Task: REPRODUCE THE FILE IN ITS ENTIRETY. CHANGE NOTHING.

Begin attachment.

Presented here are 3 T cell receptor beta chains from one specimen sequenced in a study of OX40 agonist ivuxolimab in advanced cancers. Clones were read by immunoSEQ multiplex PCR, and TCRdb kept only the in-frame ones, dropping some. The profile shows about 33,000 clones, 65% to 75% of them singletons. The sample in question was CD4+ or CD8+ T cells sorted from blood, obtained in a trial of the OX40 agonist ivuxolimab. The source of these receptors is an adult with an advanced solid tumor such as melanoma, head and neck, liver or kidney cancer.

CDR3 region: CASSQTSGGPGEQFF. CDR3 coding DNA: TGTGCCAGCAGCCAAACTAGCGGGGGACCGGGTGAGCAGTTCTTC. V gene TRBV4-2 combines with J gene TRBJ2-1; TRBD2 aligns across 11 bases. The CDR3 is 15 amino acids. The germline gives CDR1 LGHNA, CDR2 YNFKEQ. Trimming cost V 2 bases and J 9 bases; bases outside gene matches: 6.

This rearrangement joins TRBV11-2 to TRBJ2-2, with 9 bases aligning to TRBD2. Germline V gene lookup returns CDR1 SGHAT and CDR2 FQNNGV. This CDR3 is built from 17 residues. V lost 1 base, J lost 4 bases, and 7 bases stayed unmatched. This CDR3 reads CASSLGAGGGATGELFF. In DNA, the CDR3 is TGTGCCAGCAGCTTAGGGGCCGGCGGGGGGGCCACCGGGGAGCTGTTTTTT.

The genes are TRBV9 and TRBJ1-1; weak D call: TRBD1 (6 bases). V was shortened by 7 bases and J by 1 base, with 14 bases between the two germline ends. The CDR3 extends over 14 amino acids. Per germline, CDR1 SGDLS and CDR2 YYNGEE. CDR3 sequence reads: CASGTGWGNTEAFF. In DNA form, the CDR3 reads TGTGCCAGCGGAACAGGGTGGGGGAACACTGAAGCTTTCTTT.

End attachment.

Presented here are 3 T cell receptor beta chains from one specimen sequenced in a study of OX40 agonist ivuxolimab in advanced cancers. Clones were read by immunoSEQ multiplex PCR, and TCRdb kept only the in-frame ones, dropping some. The profile shows about 33,000 clones, 65% to 75% of them singletons. The sample in question was CD4+ or CD8+ T cells sorted from blood, obtained in a trial of the OX40 agonist ivuxolimab. The source of these receptors is an adult with an advanced solid tumor such as melanoma, head and neck, liver or kidney cancer.

CDR3 region: CASSQTSGGPGEQFF. CDR3 coding DNA: TGTGCCAGCAGCCAAACTAGCGGGGGACCGGGTGAGCAGTTCTTC. V gene TRBV4-2 combines with J gene TRBJ2-1; TRBD2 aligns across 11 bases. The CDR3 is 15 amino acids. The germline gives CDR1 LGHNA, CDR2 YNFKEQ. Trimming cost V 2 bases and J 9 bases; bases outside gene matches: 6.

This rearrangement joins TRBV11-2 to TRBJ2-2, with 9 bases aligning to TRBD2. Germline V gene lookup returns CDR1 SGHAT and CDR2 FQNNGV. This CDR3 is built from 17 residues. V lost 1 base, J lost 4 bases, and 7 bases stayed unmatched. This CDR3 reads CASSLGAGGGATGELFF. In DNA, the CDR3 is TGTGCCAGCAGCTTAGGGGCCGGCGGGGGGGCCACCGGGGAGCTGTTTTTT.

The genes are TRBV9 and TRBJ1-1; weak D call: TRBD1 (6 bases). V was shortened by 7 bases and J by 1 base, with 14 bases between the two germline ends. The CDR3 extends over 14 amino acids. Per germline, CDR1 SGDLS and CDR2 YYNGEE. CDR3 sequence reads: CASGTGWGNTEAFF. In DNA form, the CDR3 reads TGTGCCAGCGGAACAGGGTGGGGGAACACTGAAGCTTTCTTT.